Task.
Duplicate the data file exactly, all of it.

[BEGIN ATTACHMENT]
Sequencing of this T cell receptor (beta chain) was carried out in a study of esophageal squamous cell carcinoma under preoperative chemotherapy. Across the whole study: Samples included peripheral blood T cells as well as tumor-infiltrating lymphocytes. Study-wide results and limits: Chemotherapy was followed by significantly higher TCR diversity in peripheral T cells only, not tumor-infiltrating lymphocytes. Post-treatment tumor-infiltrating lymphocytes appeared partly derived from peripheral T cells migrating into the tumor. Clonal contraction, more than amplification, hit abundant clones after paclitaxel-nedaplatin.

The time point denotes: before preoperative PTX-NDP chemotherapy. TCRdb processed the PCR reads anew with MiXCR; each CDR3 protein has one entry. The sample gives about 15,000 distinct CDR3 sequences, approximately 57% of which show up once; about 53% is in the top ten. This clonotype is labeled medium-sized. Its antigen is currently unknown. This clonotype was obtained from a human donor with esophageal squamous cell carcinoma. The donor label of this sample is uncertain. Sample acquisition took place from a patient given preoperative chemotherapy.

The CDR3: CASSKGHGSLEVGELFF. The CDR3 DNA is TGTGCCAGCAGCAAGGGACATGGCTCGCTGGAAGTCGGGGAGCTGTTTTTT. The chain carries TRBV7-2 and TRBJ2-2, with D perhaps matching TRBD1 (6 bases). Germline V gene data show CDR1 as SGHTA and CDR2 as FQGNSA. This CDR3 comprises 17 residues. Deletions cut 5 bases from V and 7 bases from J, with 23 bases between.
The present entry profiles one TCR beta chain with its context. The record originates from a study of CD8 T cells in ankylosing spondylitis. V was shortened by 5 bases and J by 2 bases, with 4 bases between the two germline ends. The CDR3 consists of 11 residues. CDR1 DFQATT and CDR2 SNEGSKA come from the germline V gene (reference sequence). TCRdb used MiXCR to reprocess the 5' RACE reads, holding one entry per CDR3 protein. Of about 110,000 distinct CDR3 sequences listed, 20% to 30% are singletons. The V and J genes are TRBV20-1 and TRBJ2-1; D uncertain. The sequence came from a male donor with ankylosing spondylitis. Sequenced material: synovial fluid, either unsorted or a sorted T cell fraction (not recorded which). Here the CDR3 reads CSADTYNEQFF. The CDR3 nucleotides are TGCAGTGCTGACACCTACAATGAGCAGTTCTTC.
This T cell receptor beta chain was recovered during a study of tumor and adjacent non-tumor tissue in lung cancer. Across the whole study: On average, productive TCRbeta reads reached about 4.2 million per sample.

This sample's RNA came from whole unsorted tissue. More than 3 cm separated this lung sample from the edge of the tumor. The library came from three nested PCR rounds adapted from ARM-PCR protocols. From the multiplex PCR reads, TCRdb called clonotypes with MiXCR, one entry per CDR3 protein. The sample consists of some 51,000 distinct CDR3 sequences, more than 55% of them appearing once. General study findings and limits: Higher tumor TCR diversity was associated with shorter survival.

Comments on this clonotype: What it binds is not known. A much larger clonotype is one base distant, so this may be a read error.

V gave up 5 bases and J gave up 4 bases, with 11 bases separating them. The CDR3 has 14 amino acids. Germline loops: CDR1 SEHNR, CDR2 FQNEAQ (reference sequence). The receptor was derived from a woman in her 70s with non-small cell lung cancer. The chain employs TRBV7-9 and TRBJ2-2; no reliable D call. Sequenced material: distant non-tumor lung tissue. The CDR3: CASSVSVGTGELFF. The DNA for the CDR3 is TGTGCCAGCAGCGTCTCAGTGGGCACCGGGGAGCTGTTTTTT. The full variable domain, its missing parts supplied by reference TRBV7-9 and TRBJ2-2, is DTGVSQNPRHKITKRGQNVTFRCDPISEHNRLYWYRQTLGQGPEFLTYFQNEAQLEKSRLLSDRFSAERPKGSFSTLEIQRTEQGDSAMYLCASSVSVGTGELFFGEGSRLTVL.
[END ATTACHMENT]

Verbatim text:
Sequencing of this T cell receptor (beta chain) was carried out in a study of esophageal squamous cell carcinoma under preoperative chemotherapy. Across the whole study: Samples included peripheral blood T cells as well as tumor-infiltrating lymphocytes. Study-wide results and limits: Chemotherapy was followed by significantly higher TCR diversity in peripheral T cells only, not tumor-infiltrating lymphocytes. Post-treatment tumor-infiltrating lymphocytes appeared partly derived from peripheral T cells migrating into the tumor. Clonal contraction, more than amplification, hit abundant clones after paclitaxel-nedaplatin.

The time point denotes: before preoperative PTX-NDP chemotherapy. TCRdb processed the PCR reads anew with MiXCR; each CDR3 protein has one entry. The sample gives about 15,000 distinct CDR3 sequences, approximately 57% of which show up once; about 53% is in the top ten. This clonotype is labeled medium-sized. Its antigen is currently unknown. This clonotype was obtained from a human donor with esophageal squamous cell carcinoma. The donor label of this sample is uncertain. Sample acquisition took place from a patient given preoperative chemotherapy.

The CDR3: CASSKGHGSLEVGELFF. The CDR3 DNA is TGTGCCAGCAGCAAGGGACATGGCTCGCTGGAAGTCGGGGAGCTGTTTTTT. The chain carries TRBV7-2 and TRBJ2-2, with D perhaps matching TRBD1 (6 bases). Germline V gene data show CDR1 as SGHTA and CDR2 as FQGNSA. This CDR3 comprises 17 residues. Deletions cut 5 bases from V and 7 bases from J, with 23 bases between.
The present entry profiles one TCR beta chain with its context. The record originates from a study of CD8 T cells in ankylosing spondylitis. V was shortened by 5 bases and J by 2 bases, with 4 bases between the two germline ends. The CDR3 consists of 11 residues. CDR1 DFQATT and CDR2 SNEGSKA come from the germline V gene (reference sequence). TCRdb used MiXCR to reprocess the 5' RACE reads, holding one entry per CDR3 protein. Of about 110,000 distinct CDR3 sequences listed, 20% to 30% are singletons. The V and J genes are TRBV20-1 and TRBJ2-1; D uncertain. The sequence came from a male donor with ankylosing spondylitis. Sequenced material: synovial fluid, either unsorted or a sorted T cell fraction (not recorded which). Here the CDR3 reads CSADTYNEQFF. The CDR3 nucleotides are TGCAGTGCTGACACCTACAATGAGCAGTTCTTC.
This T cell receptor beta chain was recovered during a study of tumor and adjacent non-tumor tissue in lung cancer. Across the whole study: On average, productive TCRbeta reads reached about 4.2 million per sample.

This sample's RNA came from whole unsorted tissue. More than 3 cm separated this lung sample from the edge of the tumor. The library came from three nested PCR rounds adapted from ARM-PCR protocols. From the multiplex PCR reads, TCRdb called clonotypes with MiXCR, one entry per CDR3 protein. The sample consists of some 51,000 distinct CDR3 sequences, more than 55% of them appearing once. General study findings and limits: Higher tumor TCR diversity was associated with shorter survival.

Comments on this clonotype: What it binds is not known. A much larger clonotype is one base distant, so this may be a read error.

V gave up 5 bases and J gave up 4 bases, with 11 bases separating them. The CDR3 has 14 amino acids. Germline loops: CDR1 SEHNR, CDR2 FQNEAQ (reference sequence). The receptor was derived from a woman in her 70s with non-small cell lung cancer. The chain employs TRBV7-9 and TRBJ2-2; no reliable D call. Sequenced material: distant non-tumor lung tissue. The CDR3: CASSVSVGTGELFF. The DNA for the CDR3 is TGTGCCAGCAGCGTCTCAGTGGGCACCGGGGAGCTGTTTTTT. The full variable domain, its missing parts supplied by reference TRBV7-9 and TRBJ2-2, is DTGVSQNPRHKITKRGQNVTFRCDPISEHNRLYWYRQTLGQGPEFLTYFQNEAQLEKSRLLSDRFSAERPKGSFSTLEIQRTEQGDSAMYLCASSVSVGTGELFFGEGSRLTVL.